Baristas at the Wealthy St. (2172 Wealthy St. SE) Starbucks in East Grand Rapids announced last night their membership in the IWW Starbucks Workers Union, becoming the first store in Michigan to declare union membership at the world’s largest coffee chain.
Workers served Starbucks management at the cafe with a declaration of union membership and a set of demands including a living wage, guaranteed work hours, reinstatement of IWW baristas fired for organizing activity, and respect for an independent voice on the job through union membership.
“For a company as profitable as Starbucks my fellow baristas and I should be better compensated for our work,” said Cole Dorsey, an IWW barista at the Wealthy St. store. “We hope to build off the achievements already won by the IWW Starbucks Workers Union in New York and Chicago and improve our working conditions here in Grand Rapids.”
After management got wind of the ‘union talk’ at Starbucks cafes in Grand Rapids all baristas citywide were forced to sign Starbucks corporate statement on unions. One victory already won at the Wealthy St. store is more consistent scheduling, which came about directly after workers began discussing the union.
In stark contrast to its employee-friendly image, Starbucks workers in Grand Rapids and around the world face low wages and barriers to health care and other benefits. After years of promoting itself as a leader in employee health care, Starbucks was forced to admit that only 42% of its employees (including management) are covered by company health care- that figure is lower than Wal-Mart’s 47%, a company often condemned for its poor health care package.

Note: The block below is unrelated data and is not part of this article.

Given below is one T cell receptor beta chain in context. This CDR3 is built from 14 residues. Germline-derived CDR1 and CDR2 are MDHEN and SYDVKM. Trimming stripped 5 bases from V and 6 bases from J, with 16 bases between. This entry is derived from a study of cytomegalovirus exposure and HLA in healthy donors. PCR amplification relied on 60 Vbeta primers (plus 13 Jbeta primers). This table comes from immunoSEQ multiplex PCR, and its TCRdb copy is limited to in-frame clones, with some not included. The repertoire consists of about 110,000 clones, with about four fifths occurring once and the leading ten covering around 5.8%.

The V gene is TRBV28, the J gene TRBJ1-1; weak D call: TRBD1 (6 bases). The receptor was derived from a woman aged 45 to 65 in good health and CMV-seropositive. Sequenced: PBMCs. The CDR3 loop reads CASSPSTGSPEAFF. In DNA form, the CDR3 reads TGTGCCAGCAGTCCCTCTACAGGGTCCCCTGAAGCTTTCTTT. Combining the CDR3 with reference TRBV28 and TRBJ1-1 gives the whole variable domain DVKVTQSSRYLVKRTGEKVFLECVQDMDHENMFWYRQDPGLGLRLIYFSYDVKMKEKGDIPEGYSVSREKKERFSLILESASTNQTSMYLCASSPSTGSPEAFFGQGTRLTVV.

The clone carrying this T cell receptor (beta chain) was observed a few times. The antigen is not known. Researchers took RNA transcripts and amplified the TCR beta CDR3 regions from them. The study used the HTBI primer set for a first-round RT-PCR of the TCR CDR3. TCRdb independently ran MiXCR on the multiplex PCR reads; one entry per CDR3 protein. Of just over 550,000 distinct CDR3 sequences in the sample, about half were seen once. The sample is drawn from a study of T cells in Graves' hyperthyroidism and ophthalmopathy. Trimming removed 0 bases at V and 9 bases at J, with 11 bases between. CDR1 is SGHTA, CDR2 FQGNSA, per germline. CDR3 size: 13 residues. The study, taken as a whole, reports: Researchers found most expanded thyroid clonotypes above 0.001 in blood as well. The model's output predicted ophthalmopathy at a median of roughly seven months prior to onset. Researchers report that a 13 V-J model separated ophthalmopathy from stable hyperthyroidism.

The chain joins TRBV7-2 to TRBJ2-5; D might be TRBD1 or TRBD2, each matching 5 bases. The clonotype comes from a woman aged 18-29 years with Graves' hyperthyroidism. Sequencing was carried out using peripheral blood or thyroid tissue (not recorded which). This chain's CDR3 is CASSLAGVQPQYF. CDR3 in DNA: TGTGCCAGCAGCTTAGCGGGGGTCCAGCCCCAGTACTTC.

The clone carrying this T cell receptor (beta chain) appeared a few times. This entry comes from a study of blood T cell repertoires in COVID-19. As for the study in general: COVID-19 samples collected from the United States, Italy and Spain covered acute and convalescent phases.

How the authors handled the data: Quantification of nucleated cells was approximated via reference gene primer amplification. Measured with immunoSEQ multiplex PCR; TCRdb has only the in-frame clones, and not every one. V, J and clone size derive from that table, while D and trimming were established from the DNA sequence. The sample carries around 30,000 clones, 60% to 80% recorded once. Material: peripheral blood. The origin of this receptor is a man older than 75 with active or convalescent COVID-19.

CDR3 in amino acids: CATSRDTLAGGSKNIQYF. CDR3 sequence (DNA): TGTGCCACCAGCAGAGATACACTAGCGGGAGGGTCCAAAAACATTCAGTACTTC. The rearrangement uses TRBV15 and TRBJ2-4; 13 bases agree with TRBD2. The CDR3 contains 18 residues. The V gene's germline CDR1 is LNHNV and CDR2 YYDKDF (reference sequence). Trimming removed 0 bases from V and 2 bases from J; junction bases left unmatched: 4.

In Grand Rapids, baristas start at only $7.25 per hour and, like all cafe workers at the company, are not guaranteed any number of work hours per week. Employees who expect to work full-time are often not given the necessary number of hours to qualify for health care benefits.
Founded in 2004, the IWW Starbucks Workers Union has won three wage increases, more consistent scheduling, and safety improvements at Starbucks stores across the country. The union uses direct pressure against the company on the job and in the community to win demands and remedy member grievances with management. The union’s organizing approach is known as solidarity unionism whereby workers themselves control their own organization; power is exerted without interference from the government or union bureaucrats; and organizing takes place regardless of certification status. Like many labor organizations, the IWW Starbucks Workers Union does not get involved in government certification elections because of the fatal flaws in that system. Starbucks does not recognize the union and is waging a relentless campaign to crush the organization, which resulted in a large complaint leveled against the company by the National Labor Relations Board.